Re: [scrumdevelopment] Cost of Change
- The cost of change is a stable environment may be predictable
mathematically, but our environments are not stable. Just take yesterday's
events in our small development group.
1. A major partner that OEMs our product wants Websphere 5 working and
found a bug that forces a change in our product that resulted in a new
build the same day.
2. A major customer could no longer add users to their database. The
backend system is a partner technology that required joint meetings of two
companies development teams to resolve.
3. The product manager of the current release under development moved new
items into the backlog for the current release.
4. Multiple new clients were signed up that change the priority of
requirements in the queue for the current release under development.
5. A developer white paper outlined a holding bin for errors that would
radically simplify debugging in the field and shield users from problems.
This will probably be put in the current release.
6. Our CEO spent a couple of hours with product marketing going through
usability changes in the user interface that must be in the current release.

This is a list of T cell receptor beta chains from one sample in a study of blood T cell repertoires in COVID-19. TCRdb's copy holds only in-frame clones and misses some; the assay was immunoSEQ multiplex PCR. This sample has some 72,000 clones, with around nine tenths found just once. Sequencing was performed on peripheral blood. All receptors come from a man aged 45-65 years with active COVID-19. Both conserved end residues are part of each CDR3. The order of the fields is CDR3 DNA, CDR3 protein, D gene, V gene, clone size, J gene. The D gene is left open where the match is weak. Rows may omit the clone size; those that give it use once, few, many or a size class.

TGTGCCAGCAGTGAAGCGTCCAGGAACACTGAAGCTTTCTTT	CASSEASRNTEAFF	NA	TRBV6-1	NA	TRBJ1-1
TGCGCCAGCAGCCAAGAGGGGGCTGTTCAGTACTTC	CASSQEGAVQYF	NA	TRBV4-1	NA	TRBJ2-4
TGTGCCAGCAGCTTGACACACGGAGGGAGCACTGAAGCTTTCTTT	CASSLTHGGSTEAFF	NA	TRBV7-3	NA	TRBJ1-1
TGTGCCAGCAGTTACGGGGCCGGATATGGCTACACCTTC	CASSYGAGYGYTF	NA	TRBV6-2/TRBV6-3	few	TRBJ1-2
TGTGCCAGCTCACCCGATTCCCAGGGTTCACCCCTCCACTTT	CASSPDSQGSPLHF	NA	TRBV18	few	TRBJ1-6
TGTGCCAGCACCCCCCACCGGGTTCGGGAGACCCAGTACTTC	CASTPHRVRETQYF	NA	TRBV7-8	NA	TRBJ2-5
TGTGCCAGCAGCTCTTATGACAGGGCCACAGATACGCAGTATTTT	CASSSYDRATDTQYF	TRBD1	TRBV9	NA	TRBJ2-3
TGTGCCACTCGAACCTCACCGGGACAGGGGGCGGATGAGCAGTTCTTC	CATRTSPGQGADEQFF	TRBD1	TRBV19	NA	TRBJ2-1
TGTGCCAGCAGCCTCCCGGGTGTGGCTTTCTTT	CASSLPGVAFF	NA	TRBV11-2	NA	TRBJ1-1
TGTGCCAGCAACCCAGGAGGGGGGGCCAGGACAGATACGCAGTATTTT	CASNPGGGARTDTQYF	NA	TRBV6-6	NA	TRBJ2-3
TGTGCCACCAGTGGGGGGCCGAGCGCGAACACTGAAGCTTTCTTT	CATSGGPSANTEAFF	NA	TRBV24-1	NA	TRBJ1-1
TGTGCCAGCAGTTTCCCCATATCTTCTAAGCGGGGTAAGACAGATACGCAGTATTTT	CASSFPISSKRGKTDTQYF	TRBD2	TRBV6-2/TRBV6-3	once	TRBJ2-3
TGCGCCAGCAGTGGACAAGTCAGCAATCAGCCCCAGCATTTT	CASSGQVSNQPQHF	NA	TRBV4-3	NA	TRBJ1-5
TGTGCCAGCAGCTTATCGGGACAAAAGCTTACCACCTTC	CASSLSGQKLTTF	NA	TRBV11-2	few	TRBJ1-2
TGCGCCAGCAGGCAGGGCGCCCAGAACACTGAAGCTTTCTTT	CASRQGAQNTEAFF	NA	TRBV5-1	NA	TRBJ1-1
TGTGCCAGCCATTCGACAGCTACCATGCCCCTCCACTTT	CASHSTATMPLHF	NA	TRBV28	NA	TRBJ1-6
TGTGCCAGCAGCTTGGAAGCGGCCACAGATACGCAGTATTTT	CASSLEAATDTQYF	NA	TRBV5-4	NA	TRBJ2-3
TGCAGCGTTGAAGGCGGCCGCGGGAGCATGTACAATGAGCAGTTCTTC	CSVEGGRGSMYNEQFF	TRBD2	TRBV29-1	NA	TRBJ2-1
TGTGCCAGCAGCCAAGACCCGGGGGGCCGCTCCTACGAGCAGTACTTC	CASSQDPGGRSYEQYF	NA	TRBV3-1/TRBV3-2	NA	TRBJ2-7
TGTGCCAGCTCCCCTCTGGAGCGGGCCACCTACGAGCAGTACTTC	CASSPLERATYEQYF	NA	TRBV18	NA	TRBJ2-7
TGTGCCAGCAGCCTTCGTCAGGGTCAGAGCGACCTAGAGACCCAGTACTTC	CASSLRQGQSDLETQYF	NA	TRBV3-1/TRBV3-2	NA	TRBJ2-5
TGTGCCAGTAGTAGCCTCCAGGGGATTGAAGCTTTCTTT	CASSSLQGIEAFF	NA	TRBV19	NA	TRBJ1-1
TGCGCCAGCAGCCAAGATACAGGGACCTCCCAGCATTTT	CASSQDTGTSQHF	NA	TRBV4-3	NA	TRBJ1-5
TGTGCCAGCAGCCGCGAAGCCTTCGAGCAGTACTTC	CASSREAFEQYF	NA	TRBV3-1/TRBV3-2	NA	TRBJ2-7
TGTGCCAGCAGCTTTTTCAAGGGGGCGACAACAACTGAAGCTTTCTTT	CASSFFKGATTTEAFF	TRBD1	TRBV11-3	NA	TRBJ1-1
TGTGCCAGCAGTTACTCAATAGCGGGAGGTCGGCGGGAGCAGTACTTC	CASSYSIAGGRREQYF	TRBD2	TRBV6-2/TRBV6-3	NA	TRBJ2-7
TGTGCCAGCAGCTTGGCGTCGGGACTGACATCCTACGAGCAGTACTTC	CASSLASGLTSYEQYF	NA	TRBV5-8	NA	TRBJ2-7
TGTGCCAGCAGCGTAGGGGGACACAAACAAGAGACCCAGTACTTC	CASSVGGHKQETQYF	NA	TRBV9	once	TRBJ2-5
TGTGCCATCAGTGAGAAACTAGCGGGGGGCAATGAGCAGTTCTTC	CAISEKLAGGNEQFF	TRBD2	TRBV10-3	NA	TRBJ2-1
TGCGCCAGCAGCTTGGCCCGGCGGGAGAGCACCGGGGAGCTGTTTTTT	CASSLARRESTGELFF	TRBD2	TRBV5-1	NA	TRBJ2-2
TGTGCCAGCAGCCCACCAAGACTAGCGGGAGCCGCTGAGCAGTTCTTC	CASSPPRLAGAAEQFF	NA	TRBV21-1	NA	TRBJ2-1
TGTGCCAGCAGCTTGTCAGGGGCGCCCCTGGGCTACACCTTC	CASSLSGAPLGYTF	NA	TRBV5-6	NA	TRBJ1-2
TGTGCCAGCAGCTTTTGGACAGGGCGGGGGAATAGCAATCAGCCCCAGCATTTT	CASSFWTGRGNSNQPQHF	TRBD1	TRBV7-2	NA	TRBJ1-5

7. Other stuff too detailed to mentioned.
At the Scrum meeting this morning, all of this was factored into todays
direction, sending the development path, the way the product with work, the
customer priorities, and the user experience down a different track than it
was on yesterday.
The bottom line is that yesterday's plan is always wrong for today.
Therefore, it is not changed midstream, wrong things will hit the field and
the exponential cost of change principle will reap its ugly rewards.
The cost of continuous change midstream is what must be minimized by agile
At 07:48 PM 9/30/2003, you wrote:
> Date: Tue, 30 Sep 2003 11:30:27 EDT
> From: acockburn@...
>Subject: Re: Re: flattened cost of change curve
>I find it non-stop fascinating that people are so willing to say something
>that is exactly wrong, and cover it over by saying, "but let's not get
>details about it." I find this happens in discussions of Liskov Substitution
>Principle and the exponential cost of change curve. Both are mathematical,
>therefore are Right or Wrong.